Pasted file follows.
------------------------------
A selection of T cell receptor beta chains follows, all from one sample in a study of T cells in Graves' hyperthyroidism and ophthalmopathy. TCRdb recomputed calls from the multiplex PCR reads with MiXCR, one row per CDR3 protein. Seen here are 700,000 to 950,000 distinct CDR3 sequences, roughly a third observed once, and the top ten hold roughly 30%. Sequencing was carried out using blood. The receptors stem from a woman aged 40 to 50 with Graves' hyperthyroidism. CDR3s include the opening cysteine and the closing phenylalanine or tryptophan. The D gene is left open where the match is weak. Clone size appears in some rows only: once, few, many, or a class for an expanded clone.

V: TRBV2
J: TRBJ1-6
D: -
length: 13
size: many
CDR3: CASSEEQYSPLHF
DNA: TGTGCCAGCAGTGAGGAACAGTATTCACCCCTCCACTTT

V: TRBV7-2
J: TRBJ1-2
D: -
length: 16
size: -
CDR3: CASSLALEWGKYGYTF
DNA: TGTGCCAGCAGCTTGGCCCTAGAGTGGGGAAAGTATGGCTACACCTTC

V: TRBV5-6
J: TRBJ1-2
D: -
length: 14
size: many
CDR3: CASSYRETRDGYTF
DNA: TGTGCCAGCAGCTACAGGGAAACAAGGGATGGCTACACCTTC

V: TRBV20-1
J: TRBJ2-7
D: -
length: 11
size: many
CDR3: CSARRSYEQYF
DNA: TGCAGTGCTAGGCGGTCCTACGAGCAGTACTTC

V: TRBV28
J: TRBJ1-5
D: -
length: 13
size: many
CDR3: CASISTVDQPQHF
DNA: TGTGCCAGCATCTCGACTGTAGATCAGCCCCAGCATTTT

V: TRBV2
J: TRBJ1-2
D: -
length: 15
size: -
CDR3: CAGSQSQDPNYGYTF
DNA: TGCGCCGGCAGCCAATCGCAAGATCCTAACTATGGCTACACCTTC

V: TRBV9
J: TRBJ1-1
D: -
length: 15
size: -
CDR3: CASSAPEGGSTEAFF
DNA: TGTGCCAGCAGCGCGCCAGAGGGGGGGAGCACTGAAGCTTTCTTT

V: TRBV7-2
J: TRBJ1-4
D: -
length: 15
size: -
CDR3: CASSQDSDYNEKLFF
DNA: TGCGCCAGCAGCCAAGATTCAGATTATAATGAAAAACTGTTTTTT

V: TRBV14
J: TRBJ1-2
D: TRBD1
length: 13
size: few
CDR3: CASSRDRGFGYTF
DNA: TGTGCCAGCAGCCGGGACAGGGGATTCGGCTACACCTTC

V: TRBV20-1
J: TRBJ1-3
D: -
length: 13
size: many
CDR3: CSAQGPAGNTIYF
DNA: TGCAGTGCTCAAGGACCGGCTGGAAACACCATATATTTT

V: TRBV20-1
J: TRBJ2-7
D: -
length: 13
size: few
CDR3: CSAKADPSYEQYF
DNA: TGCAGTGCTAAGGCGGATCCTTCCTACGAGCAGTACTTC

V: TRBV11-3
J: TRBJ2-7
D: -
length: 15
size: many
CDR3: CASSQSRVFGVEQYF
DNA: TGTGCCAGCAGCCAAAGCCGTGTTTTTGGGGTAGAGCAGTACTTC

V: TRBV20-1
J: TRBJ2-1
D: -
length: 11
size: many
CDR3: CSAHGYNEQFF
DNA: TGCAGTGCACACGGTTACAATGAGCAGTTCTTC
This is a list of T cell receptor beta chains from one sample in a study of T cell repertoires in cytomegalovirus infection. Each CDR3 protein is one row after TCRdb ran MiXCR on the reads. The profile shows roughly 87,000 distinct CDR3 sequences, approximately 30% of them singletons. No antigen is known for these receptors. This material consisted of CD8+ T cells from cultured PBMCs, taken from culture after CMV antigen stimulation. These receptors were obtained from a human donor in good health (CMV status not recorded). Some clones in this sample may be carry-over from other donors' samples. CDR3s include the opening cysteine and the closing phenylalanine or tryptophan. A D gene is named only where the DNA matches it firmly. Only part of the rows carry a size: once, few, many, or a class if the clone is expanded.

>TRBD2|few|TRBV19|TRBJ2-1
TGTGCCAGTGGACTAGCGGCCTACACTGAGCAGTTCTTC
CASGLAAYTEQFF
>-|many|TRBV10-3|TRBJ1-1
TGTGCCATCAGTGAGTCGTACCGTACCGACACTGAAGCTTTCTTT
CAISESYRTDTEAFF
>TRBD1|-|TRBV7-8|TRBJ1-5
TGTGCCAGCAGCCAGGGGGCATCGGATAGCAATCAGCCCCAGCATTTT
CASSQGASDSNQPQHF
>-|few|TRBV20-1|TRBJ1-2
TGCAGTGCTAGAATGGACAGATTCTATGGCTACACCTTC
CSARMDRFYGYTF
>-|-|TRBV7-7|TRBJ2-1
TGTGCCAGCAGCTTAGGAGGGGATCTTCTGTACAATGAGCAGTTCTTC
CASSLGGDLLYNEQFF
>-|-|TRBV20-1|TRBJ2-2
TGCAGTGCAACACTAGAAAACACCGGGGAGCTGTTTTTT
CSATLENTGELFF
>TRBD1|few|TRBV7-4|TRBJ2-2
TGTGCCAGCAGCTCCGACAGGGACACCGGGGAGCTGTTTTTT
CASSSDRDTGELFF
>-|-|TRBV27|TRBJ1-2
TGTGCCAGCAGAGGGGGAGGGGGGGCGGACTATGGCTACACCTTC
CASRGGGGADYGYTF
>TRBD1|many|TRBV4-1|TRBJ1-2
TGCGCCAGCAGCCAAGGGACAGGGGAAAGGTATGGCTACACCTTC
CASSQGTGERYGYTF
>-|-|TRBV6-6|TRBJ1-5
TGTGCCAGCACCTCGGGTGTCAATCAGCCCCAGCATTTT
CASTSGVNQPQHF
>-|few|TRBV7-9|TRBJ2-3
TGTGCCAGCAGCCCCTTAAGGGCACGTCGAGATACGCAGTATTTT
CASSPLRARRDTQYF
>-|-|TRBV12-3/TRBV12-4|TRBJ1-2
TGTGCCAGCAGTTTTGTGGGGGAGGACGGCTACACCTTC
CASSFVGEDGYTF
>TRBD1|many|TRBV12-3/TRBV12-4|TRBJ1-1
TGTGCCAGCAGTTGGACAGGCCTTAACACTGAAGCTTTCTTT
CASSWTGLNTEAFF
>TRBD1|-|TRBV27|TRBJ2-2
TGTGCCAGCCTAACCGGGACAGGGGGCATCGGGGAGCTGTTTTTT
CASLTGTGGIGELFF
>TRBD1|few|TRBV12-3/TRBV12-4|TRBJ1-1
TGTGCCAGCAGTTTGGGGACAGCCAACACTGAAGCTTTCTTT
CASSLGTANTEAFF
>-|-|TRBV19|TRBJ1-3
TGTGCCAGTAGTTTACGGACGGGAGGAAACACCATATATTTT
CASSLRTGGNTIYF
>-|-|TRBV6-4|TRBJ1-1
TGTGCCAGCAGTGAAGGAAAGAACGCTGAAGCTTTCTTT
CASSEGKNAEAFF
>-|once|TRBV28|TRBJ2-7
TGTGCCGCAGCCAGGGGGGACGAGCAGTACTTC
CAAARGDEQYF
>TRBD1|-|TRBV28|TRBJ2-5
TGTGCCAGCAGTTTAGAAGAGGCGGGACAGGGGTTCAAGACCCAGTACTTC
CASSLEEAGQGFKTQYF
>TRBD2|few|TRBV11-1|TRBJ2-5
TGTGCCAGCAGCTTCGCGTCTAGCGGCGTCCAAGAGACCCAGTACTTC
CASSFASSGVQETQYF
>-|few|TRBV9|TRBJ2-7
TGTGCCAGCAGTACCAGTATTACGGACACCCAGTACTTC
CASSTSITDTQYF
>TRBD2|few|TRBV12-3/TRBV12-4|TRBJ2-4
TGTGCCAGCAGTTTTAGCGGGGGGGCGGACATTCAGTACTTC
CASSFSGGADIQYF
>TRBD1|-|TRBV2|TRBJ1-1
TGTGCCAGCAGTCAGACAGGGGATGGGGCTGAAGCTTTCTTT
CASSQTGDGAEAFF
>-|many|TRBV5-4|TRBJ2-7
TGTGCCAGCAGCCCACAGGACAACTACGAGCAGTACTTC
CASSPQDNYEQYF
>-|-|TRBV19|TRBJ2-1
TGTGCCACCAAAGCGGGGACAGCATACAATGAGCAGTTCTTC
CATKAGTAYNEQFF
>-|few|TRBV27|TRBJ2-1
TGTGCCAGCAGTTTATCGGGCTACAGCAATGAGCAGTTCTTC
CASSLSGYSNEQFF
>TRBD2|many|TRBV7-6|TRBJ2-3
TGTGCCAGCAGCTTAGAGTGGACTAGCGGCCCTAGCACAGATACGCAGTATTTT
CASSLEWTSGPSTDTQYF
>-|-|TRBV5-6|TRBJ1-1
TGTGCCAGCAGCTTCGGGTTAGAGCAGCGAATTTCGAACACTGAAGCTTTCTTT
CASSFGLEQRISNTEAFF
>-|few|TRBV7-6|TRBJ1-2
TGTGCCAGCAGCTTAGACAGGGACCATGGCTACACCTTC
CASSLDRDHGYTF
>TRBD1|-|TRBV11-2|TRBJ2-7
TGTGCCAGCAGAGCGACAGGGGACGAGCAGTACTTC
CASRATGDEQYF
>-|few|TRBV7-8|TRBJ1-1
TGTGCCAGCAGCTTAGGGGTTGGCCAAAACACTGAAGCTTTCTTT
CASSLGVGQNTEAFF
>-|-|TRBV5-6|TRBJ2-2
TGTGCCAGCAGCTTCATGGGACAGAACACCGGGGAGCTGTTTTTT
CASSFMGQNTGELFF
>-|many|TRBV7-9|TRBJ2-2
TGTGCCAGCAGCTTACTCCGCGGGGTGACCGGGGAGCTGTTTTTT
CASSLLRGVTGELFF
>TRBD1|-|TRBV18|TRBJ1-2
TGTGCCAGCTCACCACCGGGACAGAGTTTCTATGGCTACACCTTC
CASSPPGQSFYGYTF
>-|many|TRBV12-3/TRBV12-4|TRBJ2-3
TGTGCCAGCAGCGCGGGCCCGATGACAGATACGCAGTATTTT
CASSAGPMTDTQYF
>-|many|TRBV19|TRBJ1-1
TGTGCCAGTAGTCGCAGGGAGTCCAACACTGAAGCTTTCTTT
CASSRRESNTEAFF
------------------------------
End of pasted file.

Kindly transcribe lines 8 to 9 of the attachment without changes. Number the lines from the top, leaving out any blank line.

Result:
DNA: TGTGCCAGCAGTGAGGAACAGTATTCACCCCTCCACTTT

V: TRBV7-2